Back in 2009, I fell deeply in love with Pianos Become The Teeth’ ’Old Pride’. I loved the way with which they juggled heavy distortion and melody, I loved the agonizing despair in Kyle Durfey’s voice, I loved the chaotic intensity of the drumming, I loved it all. In 2011, I was further enamoured with ‘The Lack Long After’ and its heightened ratio of post-rock to post-hardcore. The fivesome seemed to have discovered the dramatic potential of injecting some space in their, previously, almost claustrophobic brand of high energy screamo. The first was like a distressed person belting morosity in a tight space, the second felt like watching someone in pain from a distance. As such, the first pushed, shoved, and perhaps forced me into living these emotions simultaneously to almost exhausting lengths, whereas the second drew my empathy out from a distance, allowing both a respite and a more thoughtful approach to Durfey’s sombre themes.
As a result, and unlike many others, news that ‘Keep You’ was to feature no screamed vocals actually did very little to put me off. Quite the opposite, in fact, as I was excited at the prospect of an even stronger injection of space in their formula, and of hearing how a more measured approach would affect their ability to convey the excruciating distress of their previous albums. The result is very different from anything they’ve done before and, though I found it inferior to anything they’ve done, it is in truth more than a mere dilution of those elements that made them stand out. The main distinguishing factor, as immediately displayed in opener ’Ripple Water Shine’, is a much greater clarity in sound, with every instrument afforded its fair share of space. ‘Old Pride’ and ‘The Lack Long After’ prioritized the overall effect of its sonic chaos, whereas ‘Keep You’, in its more prudent approach, favours the tones and textures of its instruments as a combination not a mesh.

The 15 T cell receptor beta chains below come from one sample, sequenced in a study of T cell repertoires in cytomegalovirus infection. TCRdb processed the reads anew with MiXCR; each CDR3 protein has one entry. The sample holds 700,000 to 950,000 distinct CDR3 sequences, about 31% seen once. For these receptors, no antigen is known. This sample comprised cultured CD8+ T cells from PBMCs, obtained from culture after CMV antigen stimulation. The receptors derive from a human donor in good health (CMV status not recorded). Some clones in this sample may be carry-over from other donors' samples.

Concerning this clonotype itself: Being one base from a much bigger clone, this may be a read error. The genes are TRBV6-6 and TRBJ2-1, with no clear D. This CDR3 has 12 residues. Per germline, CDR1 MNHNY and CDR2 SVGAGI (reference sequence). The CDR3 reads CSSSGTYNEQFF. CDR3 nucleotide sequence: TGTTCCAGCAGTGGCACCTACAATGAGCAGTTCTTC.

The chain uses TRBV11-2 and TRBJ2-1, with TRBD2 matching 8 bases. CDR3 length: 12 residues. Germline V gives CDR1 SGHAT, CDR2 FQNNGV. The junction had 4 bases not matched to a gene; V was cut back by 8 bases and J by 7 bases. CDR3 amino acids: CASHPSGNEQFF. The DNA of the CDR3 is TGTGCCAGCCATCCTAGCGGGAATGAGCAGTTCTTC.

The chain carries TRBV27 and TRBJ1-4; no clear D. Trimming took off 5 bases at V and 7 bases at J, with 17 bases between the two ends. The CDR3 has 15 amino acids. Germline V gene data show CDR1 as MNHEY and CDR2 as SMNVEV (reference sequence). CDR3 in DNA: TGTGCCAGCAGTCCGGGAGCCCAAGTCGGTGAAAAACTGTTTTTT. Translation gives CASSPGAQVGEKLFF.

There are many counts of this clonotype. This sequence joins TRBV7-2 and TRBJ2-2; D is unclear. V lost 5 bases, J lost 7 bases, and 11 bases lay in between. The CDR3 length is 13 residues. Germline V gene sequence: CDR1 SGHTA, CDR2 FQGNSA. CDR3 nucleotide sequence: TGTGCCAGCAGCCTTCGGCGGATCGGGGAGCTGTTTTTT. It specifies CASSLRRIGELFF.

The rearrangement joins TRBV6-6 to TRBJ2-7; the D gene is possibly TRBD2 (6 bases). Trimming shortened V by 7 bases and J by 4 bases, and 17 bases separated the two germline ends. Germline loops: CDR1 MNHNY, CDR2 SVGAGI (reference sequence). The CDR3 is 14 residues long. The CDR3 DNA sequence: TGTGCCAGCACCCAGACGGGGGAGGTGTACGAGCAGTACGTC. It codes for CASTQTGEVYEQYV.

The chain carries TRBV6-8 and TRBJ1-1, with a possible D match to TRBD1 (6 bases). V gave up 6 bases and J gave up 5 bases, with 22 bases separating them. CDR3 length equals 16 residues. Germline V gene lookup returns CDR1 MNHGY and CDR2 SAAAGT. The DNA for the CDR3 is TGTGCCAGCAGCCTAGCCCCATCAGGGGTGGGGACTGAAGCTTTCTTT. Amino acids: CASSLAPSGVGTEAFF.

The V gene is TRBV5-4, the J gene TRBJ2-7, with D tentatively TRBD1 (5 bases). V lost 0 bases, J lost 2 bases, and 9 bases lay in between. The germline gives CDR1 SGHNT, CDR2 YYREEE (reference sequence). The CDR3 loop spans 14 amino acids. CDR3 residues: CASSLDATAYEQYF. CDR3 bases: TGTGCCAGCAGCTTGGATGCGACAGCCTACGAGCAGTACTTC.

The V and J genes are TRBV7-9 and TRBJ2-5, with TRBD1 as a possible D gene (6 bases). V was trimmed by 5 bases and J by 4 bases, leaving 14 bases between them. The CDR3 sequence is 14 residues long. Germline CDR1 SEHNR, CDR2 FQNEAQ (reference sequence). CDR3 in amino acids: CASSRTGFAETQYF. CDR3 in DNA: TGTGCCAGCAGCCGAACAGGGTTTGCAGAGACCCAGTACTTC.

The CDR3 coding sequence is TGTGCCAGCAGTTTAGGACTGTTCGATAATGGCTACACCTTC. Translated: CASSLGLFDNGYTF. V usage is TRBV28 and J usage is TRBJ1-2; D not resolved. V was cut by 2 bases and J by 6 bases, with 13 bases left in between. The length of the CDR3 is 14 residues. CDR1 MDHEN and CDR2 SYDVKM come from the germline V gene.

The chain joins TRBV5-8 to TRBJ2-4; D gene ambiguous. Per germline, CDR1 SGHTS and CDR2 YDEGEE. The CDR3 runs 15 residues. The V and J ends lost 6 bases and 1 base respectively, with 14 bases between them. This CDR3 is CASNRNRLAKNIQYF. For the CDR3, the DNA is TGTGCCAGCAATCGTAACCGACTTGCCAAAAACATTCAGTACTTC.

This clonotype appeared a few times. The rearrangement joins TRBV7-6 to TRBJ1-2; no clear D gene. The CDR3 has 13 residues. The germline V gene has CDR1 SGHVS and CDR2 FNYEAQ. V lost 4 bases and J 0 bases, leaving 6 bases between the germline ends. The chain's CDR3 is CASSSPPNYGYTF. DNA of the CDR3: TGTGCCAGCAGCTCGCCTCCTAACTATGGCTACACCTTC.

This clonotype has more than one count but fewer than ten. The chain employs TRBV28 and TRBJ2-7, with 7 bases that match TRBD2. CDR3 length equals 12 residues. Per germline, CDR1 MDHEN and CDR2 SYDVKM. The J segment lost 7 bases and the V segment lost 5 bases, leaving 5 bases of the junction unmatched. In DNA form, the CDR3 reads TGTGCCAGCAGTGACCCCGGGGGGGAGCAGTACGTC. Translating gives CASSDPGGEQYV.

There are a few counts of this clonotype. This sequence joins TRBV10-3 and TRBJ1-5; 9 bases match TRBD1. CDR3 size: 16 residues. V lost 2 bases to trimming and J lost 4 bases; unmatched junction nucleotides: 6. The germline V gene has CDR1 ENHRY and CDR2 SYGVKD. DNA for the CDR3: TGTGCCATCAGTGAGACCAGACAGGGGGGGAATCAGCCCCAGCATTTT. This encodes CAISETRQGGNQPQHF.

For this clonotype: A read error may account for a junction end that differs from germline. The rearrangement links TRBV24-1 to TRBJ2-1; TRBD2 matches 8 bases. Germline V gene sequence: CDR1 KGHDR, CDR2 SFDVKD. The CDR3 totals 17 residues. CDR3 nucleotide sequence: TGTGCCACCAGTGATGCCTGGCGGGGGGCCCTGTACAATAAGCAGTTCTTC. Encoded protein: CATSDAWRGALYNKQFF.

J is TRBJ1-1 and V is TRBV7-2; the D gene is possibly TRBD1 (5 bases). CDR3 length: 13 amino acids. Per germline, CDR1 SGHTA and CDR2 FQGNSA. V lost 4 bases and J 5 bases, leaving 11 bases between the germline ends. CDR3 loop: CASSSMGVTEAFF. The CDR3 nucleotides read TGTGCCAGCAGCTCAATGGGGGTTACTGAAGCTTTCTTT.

There’s no denying, however, that a lot of Pianos Become The Teeth’s intensity has been lost in the process. One might suggest a certain coldness has set in. The emotions on display aren’t at boiling point anymore, instead feeling like those of the cooling aftermath, the moments of contemplation that follow the cathartic apotheosis. This will most certainly prove the stumbling block for many fans of the band, but those willing to stick it out should find themselves immensely gratified by tracks that find something of a middle ground, as is the case on album highlight ’Repine’ or slow-burning closer ’Say Nothing’.
Though not uniformly uninteresting, the lines between many of the album’s other tracks seem to blur and standout moments are few and far between. I’m left with a very real sense that Pianos Become The Teeth have a truly great album in them, along the same stylistic lines as this one, but that sort of quality only manifests itself in all too rare fits and bursts here. An album’s worth of ’Repine’’s would be more than welcome, but I’m left wondering if such a stylistic leap out of their comfort zone might’ve worked best as a tentative EP first, as a dipping of the toes.
‘Keep You’ by Pianos Become The Teeth is out now on Epitaph Records.
Words by James Berclaz-Lewis (@bearclawlewis)